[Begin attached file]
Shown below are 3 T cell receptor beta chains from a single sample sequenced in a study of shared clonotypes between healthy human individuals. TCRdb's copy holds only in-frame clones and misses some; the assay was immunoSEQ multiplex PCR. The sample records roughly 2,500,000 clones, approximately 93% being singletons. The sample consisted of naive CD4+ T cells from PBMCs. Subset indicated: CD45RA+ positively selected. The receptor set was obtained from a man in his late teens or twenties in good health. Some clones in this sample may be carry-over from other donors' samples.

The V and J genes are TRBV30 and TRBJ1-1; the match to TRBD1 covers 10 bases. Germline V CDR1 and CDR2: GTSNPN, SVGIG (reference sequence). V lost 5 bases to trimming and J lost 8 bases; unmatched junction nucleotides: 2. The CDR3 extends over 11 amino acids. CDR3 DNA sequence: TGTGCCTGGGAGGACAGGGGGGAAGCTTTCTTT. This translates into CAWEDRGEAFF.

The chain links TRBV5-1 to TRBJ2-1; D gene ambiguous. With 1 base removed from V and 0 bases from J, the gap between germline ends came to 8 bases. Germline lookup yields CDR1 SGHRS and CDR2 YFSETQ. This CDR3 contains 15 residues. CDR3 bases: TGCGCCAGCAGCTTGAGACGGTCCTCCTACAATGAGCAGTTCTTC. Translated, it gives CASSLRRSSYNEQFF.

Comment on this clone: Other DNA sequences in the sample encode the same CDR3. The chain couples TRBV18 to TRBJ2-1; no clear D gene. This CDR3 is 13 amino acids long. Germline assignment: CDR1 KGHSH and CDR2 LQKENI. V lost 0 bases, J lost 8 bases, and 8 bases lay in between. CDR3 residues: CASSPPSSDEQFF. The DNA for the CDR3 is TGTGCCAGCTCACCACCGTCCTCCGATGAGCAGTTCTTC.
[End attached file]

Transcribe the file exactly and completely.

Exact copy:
Shown below are 3 T cell receptor beta chains from a single sample sequenced in a study of shared clonotypes between healthy human individuals. TCRdb's copy holds only in-frame clones and misses some; the assay was immunoSEQ multiplex PCR. The sample records roughly 2,500,000 clones, approximately 93% being singletons. The sample consisted of naive CD4+ T cells from PBMCs. Subset indicated: CD45RA+ positively selected. The receptor set was obtained from a man in his late teens or twenties in good health. Some clones in this sample may be carry-over from other donors' samples.

The V and J genes are TRBV30 and TRBJ1-1; the match to TRBD1 covers 10 bases. Germline V CDR1 and CDR2: GTSNPN, SVGIG (reference sequence). V lost 5 bases to trimming and J lost 8 bases; unmatched junction nucleotides: 2. The CDR3 extends over 11 amino acids. CDR3 DNA sequence: TGTGCCTGGGAGGACAGGGGGGAAGCTTTCTTT. This translates into CAWEDRGEAFF.

The chain links TRBV5-1 to TRBJ2-1; D gene ambiguous. With 1 base removed from V and 0 bases from J, the gap between germline ends came to 8 bases. Germline lookup yields CDR1 SGHRS and CDR2 YFSETQ. This CDR3 contains 15 residues. CDR3 bases: TGCGCCAGCAGCTTGAGACGGTCCTCCTACAATGAGCAGTTCTTC. Translated, it gives CASSLRRSSYNEQFF.

Comment on this clone: Other DNA sequences in the sample encode the same CDR3. The chain couples TRBV18 to TRBJ2-1; no clear D gene. This CDR3 is 13 amino acids long. Germline assignment: CDR1 KGHSH and CDR2 LQKENI. V lost 0 bases, J lost 8 bases, and 8 bases lay in between. CDR3 residues: CASSPPSSDEQFF. The DNA for the CDR3 is TGTGCCAGCTCACCACCGTCCTCCGATGAGCAGTTCTTC.